Will County, Illinois Attorney James Glasgow announced on Tuesday that the chief judge of the 19th Circuit Court approved a motion to expunge records for 1,653 cases for misdemeanor possession of less than 30 grams.
In a press release, Glasgow said the move “will help these individuals move forward with their lives and place their convictions permanently behind them.”
“Today’s Order is a step in removing barriers to those who have been impacted as a result of having a criminal record based on these low-level cannabis possession cases. Back in 1998, I successfully wrote the grant creating Will County’s Drug Court, and spearheaded each of our other Problem Solving Courts as well. I truly understand the importance of removing obstacles and providing opportunities. That is exactly what today’s Order will do for those whose records will be expunged.” – Glasgow in a statement
Chief Judge Christopher M. Kennedy, who signed the order, said the reforms show “Restorative justice is important to Will County and to our society as a whole.”
“These expungements demonstrate our commitment to this principle,” he said.
The voter-approved law also allows dismissal of Class 4 felony and misdemeanor cannabis delivery offenses, but the county’s motion to vacate and expunge addresses simple possession cases that are not associated with felony charges or offenses outlined by the Rights of Crime Victims and Witnesses Act, the Attorney’s Office said. The order includes cases only from Jan. 1, 2013 through June 25, 2019. The remaining cases in the county will be reviewed by Jan. 1, 2023 for offenses between Jan. 1, 2000 and Jan. 1, 2013; and Jan. 1, 2025 for offenses that occurred prior to Jan. 1, 2000.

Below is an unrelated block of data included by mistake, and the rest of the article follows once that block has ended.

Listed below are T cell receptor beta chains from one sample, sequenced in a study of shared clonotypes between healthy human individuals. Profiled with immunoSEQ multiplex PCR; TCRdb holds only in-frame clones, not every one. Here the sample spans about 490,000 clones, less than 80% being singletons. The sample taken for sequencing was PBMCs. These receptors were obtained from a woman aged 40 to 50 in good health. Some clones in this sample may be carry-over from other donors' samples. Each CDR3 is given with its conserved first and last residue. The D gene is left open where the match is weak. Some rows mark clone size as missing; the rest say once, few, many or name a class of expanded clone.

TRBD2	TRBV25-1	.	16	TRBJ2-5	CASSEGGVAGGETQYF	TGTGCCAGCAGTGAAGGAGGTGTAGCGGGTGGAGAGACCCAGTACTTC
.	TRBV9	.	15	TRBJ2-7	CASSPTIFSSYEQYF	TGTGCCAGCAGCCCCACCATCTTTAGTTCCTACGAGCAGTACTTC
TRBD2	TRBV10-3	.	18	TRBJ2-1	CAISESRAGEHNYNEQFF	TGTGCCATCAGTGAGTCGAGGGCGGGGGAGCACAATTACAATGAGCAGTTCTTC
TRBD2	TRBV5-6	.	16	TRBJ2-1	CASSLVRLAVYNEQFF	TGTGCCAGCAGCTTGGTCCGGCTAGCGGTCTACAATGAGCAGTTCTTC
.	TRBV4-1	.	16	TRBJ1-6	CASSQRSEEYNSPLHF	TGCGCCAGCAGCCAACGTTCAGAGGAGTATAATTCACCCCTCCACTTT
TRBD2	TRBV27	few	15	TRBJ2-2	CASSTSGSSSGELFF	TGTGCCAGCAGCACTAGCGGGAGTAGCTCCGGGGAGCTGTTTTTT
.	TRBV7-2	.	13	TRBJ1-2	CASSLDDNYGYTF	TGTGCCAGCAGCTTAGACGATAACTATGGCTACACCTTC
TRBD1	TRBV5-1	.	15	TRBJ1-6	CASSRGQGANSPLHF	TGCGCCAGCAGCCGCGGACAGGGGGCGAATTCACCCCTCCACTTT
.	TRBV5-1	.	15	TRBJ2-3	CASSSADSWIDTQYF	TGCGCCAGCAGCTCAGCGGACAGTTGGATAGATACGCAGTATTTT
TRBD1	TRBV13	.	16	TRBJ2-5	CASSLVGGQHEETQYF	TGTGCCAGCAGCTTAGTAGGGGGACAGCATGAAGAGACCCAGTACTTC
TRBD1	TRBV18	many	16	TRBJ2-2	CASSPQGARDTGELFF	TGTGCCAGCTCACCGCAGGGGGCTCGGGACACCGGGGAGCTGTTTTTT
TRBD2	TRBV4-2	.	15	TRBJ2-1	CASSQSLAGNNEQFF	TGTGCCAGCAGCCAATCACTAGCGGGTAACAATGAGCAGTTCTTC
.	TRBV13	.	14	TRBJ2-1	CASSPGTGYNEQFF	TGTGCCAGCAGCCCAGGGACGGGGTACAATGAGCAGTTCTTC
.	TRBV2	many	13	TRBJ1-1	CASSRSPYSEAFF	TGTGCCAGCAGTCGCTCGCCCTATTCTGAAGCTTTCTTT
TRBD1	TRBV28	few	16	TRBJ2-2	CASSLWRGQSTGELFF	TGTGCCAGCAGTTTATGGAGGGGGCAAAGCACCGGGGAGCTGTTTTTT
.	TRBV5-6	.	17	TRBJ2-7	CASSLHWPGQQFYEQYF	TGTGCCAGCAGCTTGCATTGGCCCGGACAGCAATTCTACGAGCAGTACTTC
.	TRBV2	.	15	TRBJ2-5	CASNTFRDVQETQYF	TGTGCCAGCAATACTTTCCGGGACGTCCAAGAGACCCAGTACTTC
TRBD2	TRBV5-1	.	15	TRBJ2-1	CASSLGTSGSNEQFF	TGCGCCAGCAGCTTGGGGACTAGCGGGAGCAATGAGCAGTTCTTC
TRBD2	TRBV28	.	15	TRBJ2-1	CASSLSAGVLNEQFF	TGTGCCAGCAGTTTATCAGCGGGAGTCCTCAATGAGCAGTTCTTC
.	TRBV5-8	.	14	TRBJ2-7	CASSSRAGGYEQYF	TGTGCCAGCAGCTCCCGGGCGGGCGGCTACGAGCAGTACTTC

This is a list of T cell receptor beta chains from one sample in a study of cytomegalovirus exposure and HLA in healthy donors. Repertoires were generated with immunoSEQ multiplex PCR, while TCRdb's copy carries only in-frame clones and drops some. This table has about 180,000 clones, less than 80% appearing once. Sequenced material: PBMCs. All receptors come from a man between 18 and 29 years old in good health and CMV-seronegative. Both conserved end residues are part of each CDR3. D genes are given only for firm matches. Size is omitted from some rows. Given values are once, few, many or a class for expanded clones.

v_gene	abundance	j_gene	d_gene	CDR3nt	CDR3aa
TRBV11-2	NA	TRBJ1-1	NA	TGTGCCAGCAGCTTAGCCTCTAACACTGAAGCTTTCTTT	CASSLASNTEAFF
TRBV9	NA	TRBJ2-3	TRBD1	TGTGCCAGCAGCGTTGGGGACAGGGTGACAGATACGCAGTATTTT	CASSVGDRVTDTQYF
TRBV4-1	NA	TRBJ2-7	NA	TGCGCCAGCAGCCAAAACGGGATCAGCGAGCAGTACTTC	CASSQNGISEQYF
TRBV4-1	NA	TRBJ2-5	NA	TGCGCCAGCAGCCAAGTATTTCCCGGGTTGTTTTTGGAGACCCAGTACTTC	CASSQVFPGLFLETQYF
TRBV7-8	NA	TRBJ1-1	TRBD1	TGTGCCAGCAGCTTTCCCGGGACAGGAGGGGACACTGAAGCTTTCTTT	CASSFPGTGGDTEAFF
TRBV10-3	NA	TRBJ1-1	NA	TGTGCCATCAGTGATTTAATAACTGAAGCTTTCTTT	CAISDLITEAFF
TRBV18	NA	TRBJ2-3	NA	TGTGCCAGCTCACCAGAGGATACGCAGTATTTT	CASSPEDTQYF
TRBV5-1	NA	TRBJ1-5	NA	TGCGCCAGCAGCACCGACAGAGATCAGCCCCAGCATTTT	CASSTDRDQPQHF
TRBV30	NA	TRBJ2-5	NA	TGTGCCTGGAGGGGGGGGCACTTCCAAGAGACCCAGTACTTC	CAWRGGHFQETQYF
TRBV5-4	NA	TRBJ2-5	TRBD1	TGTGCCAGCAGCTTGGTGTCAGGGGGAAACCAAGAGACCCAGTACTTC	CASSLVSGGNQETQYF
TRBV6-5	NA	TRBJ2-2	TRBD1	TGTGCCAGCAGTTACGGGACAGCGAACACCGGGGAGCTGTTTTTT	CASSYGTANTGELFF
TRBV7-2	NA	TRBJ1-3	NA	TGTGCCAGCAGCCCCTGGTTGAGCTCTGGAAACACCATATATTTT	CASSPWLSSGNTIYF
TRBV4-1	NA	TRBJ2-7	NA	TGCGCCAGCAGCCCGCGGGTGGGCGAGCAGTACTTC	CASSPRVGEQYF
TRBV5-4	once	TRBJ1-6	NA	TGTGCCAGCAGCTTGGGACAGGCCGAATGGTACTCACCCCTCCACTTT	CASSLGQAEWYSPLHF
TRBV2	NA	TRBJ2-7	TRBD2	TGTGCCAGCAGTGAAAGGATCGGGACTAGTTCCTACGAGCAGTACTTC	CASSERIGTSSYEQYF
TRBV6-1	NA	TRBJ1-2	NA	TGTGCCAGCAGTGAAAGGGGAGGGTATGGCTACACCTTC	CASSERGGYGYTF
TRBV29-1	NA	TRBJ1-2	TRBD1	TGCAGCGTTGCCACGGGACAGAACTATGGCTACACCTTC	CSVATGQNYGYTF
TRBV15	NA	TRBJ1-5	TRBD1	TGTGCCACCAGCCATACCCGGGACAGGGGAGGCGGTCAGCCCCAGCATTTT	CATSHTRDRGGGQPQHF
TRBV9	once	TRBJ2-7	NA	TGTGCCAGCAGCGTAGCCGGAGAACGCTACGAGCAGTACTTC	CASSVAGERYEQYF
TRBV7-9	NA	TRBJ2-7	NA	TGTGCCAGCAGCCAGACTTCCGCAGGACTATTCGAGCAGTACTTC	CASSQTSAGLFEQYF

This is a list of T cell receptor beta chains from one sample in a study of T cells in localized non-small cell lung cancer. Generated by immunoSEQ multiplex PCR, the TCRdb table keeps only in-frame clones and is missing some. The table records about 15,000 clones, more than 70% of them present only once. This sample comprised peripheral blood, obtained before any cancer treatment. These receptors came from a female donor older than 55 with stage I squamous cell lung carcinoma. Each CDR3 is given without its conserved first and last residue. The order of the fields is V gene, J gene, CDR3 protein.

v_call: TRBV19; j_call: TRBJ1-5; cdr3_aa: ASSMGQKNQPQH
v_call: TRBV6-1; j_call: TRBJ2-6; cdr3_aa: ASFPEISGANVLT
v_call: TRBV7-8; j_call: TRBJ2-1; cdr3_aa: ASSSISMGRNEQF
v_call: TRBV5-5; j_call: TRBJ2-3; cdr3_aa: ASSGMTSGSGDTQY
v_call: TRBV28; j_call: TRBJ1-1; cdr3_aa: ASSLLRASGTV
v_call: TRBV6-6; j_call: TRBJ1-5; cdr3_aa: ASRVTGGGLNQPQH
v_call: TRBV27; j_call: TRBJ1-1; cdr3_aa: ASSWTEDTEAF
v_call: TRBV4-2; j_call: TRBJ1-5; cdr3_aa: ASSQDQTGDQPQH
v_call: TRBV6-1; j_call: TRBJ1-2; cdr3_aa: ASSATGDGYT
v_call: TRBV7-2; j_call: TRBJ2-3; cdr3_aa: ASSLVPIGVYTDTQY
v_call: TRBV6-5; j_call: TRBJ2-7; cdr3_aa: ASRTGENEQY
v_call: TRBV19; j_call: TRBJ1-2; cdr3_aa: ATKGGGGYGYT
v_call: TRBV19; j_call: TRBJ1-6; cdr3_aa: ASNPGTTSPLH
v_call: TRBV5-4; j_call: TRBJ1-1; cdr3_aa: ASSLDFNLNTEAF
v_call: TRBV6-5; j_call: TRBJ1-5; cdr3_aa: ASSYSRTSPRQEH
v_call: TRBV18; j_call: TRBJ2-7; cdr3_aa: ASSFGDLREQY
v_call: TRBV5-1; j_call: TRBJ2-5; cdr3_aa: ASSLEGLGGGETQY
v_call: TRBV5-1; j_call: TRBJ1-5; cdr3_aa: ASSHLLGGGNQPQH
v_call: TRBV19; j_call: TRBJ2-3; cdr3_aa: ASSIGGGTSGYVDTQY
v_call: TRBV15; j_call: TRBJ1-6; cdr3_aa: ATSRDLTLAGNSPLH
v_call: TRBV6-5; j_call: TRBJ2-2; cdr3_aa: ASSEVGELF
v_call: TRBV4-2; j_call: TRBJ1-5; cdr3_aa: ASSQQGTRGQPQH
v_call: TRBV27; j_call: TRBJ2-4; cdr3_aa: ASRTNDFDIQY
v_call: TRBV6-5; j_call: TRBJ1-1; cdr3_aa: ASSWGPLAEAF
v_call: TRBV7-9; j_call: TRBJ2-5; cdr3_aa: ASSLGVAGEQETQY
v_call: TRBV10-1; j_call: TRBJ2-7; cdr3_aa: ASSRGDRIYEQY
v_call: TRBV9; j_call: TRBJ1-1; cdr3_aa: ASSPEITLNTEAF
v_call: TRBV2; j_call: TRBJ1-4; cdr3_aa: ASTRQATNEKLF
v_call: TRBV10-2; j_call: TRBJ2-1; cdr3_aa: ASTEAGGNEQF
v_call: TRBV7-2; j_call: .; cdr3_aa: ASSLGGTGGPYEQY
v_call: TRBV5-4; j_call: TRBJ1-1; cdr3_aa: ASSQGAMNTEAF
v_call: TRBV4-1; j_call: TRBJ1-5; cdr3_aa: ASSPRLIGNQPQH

On January 2, Democratic Gov. J.B. Pritzker issued 11,017 pardons for individuals with low-level cannabis convictions. However, the Chicago Tribune reports that there are more than 700,000 cases in the state that likely qualify for expungement. Earlier this year, Cook County officials worked with Code for America to identify and clear 2,200 eligible cases. Code for America has also worked to identify and expunge cases in California. McHenry County officials this year also expunged about 1,900 low-level cannabis cases, according to the Tribune.
However, the Tribune reports that few counties are taking the initiative to clear cannabis-related records. The Lake County Attorney’s Office indicated that it had received and granted only two requests for expungement.
The law allows felony cases involving up to 500 grams to be expunged – there are an estimated 71,000 such cases in the state – however, advocates say few of those cases have been cleared due to lack of familiarity of the process by citizens and courts.